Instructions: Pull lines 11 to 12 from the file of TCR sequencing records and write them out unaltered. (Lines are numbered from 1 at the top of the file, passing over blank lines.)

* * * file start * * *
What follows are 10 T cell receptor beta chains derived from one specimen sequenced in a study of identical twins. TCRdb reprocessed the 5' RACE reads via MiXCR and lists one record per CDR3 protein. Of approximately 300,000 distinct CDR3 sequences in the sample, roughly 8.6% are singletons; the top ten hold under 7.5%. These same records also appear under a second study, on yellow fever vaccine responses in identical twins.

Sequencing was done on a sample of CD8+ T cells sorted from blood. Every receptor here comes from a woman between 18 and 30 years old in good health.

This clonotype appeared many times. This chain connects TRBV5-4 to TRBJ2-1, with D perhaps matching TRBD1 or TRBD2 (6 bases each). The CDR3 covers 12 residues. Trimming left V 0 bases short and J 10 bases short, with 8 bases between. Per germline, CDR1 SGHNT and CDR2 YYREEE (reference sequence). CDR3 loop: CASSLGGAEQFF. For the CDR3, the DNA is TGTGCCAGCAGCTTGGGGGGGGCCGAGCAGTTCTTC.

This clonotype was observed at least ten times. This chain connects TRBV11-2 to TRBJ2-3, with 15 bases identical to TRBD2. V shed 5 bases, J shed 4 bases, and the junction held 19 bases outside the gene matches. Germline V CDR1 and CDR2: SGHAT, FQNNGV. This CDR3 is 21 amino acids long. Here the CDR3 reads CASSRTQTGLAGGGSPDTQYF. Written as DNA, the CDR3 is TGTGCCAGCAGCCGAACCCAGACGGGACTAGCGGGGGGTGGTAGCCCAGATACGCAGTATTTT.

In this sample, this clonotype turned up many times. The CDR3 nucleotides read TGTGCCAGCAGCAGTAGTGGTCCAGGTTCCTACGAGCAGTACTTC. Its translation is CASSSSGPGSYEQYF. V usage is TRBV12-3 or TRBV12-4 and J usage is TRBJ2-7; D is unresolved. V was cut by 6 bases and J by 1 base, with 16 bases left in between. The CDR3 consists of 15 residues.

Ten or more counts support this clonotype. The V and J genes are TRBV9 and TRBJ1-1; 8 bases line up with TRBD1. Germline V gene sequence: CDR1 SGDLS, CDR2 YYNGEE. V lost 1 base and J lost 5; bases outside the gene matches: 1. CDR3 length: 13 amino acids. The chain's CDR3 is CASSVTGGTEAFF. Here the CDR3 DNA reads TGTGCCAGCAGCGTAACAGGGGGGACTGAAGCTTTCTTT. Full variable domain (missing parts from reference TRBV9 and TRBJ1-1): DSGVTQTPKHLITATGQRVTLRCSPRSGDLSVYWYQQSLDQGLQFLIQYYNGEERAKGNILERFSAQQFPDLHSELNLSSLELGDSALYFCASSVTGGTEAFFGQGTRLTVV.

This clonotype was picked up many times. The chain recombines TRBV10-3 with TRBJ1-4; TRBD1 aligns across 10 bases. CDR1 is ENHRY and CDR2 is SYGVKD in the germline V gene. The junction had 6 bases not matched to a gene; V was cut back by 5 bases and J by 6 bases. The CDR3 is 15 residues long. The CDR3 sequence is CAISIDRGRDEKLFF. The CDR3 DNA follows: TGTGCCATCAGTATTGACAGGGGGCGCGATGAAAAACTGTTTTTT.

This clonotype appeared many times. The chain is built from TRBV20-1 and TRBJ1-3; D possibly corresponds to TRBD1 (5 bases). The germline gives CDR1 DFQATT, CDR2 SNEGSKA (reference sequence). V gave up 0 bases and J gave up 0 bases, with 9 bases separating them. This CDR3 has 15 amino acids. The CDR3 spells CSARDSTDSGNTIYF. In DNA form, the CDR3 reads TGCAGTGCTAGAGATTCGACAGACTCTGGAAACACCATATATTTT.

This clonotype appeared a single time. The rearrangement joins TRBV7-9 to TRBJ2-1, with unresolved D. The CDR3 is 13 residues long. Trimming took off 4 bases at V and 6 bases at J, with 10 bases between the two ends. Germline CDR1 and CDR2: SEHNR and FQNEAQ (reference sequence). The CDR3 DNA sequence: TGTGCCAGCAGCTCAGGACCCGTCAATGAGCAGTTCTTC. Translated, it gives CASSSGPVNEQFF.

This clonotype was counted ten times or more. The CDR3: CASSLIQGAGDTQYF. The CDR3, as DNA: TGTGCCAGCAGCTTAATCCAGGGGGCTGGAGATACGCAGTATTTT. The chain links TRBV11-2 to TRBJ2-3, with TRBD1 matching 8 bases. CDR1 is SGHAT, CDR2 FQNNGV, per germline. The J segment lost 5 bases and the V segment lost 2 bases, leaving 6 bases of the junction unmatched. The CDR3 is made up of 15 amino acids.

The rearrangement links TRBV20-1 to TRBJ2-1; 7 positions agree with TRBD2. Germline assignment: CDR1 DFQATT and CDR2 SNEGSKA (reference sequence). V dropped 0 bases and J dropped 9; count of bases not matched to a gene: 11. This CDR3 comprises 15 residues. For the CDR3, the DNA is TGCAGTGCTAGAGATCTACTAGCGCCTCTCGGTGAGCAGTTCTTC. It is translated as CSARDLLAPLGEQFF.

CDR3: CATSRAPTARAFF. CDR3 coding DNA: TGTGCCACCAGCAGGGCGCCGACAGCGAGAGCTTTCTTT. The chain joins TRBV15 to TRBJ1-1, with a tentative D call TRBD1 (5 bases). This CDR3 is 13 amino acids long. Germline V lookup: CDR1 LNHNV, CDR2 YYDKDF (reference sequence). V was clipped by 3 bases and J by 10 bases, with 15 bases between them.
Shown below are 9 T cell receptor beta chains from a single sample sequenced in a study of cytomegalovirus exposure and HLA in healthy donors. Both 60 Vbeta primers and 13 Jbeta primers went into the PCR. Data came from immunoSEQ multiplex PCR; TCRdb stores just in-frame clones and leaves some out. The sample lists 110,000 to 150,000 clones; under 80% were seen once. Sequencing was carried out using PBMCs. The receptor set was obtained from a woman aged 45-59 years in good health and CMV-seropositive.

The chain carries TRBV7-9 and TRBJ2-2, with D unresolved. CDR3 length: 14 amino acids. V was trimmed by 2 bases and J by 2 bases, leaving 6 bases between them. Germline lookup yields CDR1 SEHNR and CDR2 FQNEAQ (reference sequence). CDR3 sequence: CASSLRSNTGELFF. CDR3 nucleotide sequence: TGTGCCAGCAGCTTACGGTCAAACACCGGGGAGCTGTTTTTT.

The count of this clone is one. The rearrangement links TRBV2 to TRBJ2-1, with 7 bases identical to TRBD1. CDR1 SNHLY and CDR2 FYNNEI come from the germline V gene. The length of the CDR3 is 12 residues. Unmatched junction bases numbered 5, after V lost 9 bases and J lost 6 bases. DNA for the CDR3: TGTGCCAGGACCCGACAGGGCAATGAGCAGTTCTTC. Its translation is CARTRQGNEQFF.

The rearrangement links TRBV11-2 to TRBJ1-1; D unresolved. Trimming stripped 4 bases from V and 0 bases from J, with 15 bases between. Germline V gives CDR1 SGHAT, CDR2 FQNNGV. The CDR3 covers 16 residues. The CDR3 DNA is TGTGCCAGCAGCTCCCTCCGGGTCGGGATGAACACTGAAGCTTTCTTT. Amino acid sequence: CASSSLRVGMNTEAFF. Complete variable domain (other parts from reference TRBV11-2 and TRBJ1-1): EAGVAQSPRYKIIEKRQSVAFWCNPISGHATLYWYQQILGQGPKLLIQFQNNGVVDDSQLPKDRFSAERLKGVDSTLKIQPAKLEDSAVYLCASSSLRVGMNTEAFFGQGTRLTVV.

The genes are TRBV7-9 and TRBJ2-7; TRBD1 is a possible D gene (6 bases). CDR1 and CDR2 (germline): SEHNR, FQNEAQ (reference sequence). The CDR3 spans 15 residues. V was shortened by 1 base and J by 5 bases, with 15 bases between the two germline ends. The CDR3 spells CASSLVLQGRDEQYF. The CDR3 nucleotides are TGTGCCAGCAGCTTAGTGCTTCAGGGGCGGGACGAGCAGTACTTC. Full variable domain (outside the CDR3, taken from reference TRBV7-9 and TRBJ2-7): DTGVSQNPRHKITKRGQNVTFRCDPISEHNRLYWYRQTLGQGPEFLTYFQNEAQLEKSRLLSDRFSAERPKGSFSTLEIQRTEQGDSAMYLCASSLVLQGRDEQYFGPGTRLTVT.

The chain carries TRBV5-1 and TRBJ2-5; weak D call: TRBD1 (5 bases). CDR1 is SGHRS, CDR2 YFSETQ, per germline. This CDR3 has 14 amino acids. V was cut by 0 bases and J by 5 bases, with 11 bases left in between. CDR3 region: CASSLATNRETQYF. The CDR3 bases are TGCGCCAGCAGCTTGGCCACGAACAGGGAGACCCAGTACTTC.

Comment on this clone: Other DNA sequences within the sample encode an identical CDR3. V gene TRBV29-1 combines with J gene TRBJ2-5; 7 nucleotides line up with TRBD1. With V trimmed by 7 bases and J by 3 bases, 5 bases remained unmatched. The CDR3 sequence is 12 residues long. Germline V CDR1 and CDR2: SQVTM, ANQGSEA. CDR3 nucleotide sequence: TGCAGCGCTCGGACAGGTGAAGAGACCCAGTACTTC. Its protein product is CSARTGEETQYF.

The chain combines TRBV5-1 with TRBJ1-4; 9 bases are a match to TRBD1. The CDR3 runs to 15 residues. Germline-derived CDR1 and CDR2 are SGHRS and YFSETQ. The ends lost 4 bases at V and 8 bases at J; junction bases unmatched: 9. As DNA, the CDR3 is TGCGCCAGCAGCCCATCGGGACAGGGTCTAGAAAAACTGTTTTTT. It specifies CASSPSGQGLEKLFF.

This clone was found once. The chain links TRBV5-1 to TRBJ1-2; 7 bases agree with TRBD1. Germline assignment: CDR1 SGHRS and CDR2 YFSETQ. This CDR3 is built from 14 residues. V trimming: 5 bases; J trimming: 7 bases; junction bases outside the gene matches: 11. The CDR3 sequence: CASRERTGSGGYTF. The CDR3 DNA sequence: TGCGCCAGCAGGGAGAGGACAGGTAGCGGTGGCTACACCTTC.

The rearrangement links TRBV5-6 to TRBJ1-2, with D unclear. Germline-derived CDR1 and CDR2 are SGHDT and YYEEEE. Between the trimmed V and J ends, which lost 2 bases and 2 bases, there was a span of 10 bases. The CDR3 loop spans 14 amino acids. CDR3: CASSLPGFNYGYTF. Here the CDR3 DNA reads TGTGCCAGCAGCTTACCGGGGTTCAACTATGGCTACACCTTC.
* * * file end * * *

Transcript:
The rearrangement links TRBV20-1 to TRBJ2-1; 7 positions agree with TRBD2. Germline assignment: CDR1 DFQATT and CDR2 SNEGSKA (reference sequence). V dropped 0 bases and J dropped 9; count of bases not matched to a gene: 11. This CDR3 comprises 15 residues. For the CDR3, the DNA is TGCAGTGCTAGAGATCTACTAGCGCCTCTCGGTGAGCAGTTCTTC. It is translated as CSARDLLAPLGEQFF.

CDR3: CATSRAPTARAFF. CDR3 coding DNA: TGTGCCACCAGCAGGGCGCCGACAGCGAGAGCTTTCTTT. The chain joins TRBV15 to TRBJ1-1, with a tentative D call TRBD1 (5 bases). This CDR3 is 13 amino acids long. Germline V lookup: CDR1 LNHNV, CDR2 YYDKDF (reference sequence). V was clipped by 3 bases and J by 10 bases, with 15 bases between them.